EDF chief executive Vincent de Rivaz has said he is "delighted" at the government's decision to go ahead with the Hinkley project and said its review of the deal was "sensible and very logical".
De Rivaz said that he was pleased to agree with the government that they intend to maintain the major stake in the project and ensure that 64% of their suppliers are from the UK.
"It's very sensible, it is very logical, we are very comfortable with that and we are very pleased to say yes to the government asking us to make this commitment," he said.
But he added that selling their stake in the project is "not at all on the agenda."
He added that Hinkley is a "good deal" for consumers and that it would kick-start other nuclear deals at Sizewell and Bradwell that will be cheaper.
Business and energy minister Greg Clark said reforms to the "wider legal framework" over Hinkley would be in place for future deals involving critical infrastructure in the UK.
He told parliament that reforms include:
- A 'special share' for the government in all future nuclear new-build projects to ensure significant stakes cannot be sold without the government's knowledge or consent.
- The Office for Nuclear Regeneration (ONR), independent of government and investors, will require notice from developers and operators about any change of ownership or part ownership which will allow the governmnet to advise or take action to protect issues of national security.
- A significant reform in the government's approach to the ownership and control of critical infrastructure to ensure that the full implications of foreign ownership are scrutinised for the purposes of national security. This will include a review of the public interest test in the Enterprise Act 2002 and a national security requirement to ensure government approval.
However, Labour suggested the claims relating to the new powers were "window dressing" and that the government already has the ability to intervene in deals relating to the sale of critical infrastructure.
Consumers will not "pay a penny" for Hinkley's construction until it generates electricity, the energy minister told parliament.
Greg Clark said the proposed 'strike price' of £92.50 MW/h, which would reduce to £89.50 MW/h if Sizewell C is built, contains important elements of insurance against cost overrun and future high gas prices.
He added the price "compares broadly" to costs of other clean energy.
He said the Hinkley deal "rebooted" the nuclear industry and that costs would reduce as new nuclear stations open, five of which are proposed.
It must be stressed that the contracts negotiated places all the construction risk on investors alone.
Consumers will not pay a penny unless and until the plant generates electricity.
Energy and business minister Greg Clark said the Hinkley nuclear plant deal will bring the UK into line with other major economies and provide a "fair and consistent approach" to national security implications.
"It is important that the right balance between foreign investment and securing the national interest is met, and that is exactly what these changes will achieve," he told Parliament on Thursday.
These changes mean that while the UK will remain one of the most open economies in the world, the public can be confident that foreign direct investment works always in the country's best interests.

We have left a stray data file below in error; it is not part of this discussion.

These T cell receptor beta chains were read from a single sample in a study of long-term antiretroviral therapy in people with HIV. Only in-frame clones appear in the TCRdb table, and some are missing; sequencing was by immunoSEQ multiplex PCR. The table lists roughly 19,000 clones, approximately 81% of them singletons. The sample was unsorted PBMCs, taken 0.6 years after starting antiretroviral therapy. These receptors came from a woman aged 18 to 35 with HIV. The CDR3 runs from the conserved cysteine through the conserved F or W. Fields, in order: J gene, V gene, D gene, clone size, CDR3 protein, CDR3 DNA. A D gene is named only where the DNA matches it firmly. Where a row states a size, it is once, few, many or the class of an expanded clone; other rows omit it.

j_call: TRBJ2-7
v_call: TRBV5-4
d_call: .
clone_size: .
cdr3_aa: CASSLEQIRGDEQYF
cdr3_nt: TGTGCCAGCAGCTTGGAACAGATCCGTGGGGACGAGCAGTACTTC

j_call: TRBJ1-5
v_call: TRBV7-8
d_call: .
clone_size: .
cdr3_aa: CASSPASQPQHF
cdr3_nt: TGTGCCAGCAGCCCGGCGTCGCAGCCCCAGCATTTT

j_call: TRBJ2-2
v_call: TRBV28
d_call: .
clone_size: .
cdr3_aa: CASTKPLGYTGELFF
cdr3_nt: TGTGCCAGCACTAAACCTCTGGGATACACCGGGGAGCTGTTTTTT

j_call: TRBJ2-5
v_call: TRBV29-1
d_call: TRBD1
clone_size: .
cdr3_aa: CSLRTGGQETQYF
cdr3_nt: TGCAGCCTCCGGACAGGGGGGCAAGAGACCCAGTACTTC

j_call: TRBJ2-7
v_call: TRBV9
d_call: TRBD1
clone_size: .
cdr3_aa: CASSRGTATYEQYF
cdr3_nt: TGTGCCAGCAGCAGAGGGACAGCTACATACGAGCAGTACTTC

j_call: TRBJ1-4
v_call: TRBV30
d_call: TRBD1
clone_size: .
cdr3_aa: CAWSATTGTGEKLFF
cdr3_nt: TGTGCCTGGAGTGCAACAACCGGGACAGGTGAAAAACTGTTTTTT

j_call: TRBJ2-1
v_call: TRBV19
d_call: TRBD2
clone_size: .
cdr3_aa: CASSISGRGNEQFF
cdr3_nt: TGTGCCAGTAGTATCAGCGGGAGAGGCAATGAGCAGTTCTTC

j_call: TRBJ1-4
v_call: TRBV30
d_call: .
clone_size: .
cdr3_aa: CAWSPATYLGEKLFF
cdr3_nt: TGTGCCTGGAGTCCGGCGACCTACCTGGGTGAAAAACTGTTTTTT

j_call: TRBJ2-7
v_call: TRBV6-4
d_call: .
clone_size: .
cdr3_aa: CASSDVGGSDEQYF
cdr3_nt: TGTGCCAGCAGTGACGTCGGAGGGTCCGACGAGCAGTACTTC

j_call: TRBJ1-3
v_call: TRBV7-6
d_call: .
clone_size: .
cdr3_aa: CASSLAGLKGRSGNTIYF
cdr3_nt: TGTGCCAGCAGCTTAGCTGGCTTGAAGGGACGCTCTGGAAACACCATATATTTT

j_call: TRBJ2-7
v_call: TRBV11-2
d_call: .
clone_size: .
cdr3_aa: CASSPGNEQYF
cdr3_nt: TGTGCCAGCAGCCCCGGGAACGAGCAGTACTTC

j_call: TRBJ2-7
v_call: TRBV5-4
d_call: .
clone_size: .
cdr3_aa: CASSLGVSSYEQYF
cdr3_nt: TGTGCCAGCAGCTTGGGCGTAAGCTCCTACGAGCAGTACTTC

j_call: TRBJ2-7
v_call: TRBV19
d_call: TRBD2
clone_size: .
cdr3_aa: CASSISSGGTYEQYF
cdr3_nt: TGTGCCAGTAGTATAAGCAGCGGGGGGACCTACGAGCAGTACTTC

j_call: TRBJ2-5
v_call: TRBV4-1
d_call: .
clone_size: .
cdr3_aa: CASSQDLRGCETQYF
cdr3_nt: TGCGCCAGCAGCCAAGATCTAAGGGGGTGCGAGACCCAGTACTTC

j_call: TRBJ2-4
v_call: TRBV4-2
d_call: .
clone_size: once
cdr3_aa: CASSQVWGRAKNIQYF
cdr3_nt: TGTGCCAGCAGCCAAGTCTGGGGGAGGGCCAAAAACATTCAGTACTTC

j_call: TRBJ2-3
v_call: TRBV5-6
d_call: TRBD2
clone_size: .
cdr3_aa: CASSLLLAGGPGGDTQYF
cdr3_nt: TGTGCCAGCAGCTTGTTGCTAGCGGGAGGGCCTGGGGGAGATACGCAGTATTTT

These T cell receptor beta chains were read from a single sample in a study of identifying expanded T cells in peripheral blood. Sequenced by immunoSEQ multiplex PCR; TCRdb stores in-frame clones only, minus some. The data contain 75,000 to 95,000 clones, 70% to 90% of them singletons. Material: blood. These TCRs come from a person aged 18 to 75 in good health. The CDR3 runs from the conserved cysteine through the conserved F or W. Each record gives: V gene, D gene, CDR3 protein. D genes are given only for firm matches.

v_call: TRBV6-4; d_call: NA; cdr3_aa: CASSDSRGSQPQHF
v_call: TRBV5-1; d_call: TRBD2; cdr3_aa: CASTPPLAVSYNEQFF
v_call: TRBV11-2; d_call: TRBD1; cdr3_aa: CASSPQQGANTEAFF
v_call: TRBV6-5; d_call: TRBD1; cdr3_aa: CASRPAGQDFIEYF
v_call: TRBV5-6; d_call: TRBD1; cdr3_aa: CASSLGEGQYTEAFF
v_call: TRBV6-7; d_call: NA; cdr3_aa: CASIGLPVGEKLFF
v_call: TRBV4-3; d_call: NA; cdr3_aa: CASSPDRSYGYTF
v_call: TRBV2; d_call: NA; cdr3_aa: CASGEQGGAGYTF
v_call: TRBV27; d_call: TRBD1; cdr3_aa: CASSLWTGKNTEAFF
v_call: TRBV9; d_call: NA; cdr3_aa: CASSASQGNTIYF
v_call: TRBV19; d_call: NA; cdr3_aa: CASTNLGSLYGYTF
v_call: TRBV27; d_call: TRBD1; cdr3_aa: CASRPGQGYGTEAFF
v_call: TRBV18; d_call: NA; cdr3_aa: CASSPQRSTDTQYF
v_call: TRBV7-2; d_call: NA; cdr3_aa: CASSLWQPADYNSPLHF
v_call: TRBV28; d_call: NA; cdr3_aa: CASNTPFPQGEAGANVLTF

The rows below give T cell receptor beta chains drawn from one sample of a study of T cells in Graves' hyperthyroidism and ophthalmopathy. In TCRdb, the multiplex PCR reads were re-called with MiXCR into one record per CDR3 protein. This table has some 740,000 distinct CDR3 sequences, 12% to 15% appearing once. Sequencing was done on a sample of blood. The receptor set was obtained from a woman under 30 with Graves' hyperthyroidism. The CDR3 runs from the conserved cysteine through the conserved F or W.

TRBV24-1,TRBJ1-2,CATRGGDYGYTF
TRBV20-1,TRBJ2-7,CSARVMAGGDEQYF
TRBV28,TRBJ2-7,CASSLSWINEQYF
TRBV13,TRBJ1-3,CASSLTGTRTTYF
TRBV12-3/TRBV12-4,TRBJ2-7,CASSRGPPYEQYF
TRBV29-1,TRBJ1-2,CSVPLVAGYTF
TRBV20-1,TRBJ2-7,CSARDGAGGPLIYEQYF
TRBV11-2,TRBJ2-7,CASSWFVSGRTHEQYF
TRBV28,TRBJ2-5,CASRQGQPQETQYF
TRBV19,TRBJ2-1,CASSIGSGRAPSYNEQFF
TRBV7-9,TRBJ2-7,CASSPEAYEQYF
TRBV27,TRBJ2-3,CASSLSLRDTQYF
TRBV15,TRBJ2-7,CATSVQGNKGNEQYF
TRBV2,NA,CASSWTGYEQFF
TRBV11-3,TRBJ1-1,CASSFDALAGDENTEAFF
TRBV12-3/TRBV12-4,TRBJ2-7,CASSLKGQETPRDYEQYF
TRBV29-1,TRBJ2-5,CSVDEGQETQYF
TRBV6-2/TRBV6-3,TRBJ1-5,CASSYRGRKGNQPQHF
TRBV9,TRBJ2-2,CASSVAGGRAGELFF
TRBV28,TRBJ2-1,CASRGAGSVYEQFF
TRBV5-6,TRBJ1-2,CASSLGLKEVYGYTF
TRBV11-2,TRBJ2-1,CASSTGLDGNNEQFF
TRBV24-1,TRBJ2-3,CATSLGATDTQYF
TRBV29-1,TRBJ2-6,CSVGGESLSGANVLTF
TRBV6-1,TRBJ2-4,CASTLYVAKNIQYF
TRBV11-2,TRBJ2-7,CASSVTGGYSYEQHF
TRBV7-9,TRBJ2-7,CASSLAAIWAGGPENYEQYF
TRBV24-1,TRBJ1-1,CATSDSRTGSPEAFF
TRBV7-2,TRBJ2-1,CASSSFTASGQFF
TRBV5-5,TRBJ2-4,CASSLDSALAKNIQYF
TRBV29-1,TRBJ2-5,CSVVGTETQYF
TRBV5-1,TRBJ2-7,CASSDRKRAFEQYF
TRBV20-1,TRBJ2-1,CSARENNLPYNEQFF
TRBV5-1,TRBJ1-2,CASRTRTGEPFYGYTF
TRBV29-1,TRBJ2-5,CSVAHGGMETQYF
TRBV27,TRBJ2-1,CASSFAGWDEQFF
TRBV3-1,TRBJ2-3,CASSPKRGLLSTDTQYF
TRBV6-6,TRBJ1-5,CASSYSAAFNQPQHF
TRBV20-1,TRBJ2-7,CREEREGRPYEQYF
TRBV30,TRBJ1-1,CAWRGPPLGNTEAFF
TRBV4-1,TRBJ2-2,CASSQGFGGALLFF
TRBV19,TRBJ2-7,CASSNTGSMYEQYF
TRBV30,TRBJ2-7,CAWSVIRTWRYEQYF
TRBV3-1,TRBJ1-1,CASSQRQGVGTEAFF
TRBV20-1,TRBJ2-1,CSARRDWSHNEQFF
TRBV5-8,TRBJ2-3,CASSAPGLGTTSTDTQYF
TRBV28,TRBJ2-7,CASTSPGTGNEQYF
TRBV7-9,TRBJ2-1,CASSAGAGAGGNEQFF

Labour described the agreed plans for the Hinkley C power plant as "vital" for the UK economy.
Barry Gardiner, Labour’s shadow energy secretary, stressed the importance of the 25,000 high-skilled jobs and £18bn investment the project looks set to create.
But Mr Gardiner stressed the Government had "repeatedly" negotiated too high a price for Hinkley.
"As the Government undertook to review all components of the deal this summer, it is extraordinary that they have not reviewed the price per unit of power, and saddles consumers with a bill that has already increased from £6bn to £30bn", he said.
“What we desperately need from the Government is to get on with the job in hand which is to provide a well thought out strategy to deal with the future energy challenges our country will face".
The Hinkley Point nuclear plant has finally been given the go ahead after the government reviewed costs and security concerns.
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The government approved new nuclear power plants back in 2006 but the plan for Hinkley was only given the go ahead 10 years later.Read the full story ›
Chinese company CGN, set to invest $8 billion in the Hinkley nuclear plant, announced it is "very happy" with the decision and it "not concerned" by ownership rules on future projects in the UK.
It said it was now "able to move forward and deliver" nuclear capacity at Sizewell and Bradwell.
We are now able to move forward and deliver much needed nuclear capacity at Hinkley Point, Sizewell and Bradwell with our strategic partners, EDF, and provide the UK with safe, reliable and sustainable low-carbon energy.
CGN and EDF have worked together in close cooperation for decades and this has laid a solid foundation for these three new nuclear projects.
CGN looks forward to leveraging its 30 years' experience in nuclear construction and operation and playing an important role in meeting the UK's future energy needs.
France's minister for energy, Michel Sapin described the go ahead for Hinkley Point as a "major milestone in Franco-British industrial and energy co-operation".
French energy provider EDF is the principle operator of the £18 billion project which will be part financed by the Chinese.
The scheme has divided opinion in France at a time when EDF's finances are stretched already by the absorption of loss-making nuclear plant builder Areva.
But Sapin called the project "good news" for the French nuclear industry and said it would showcase its nuclear technology globally.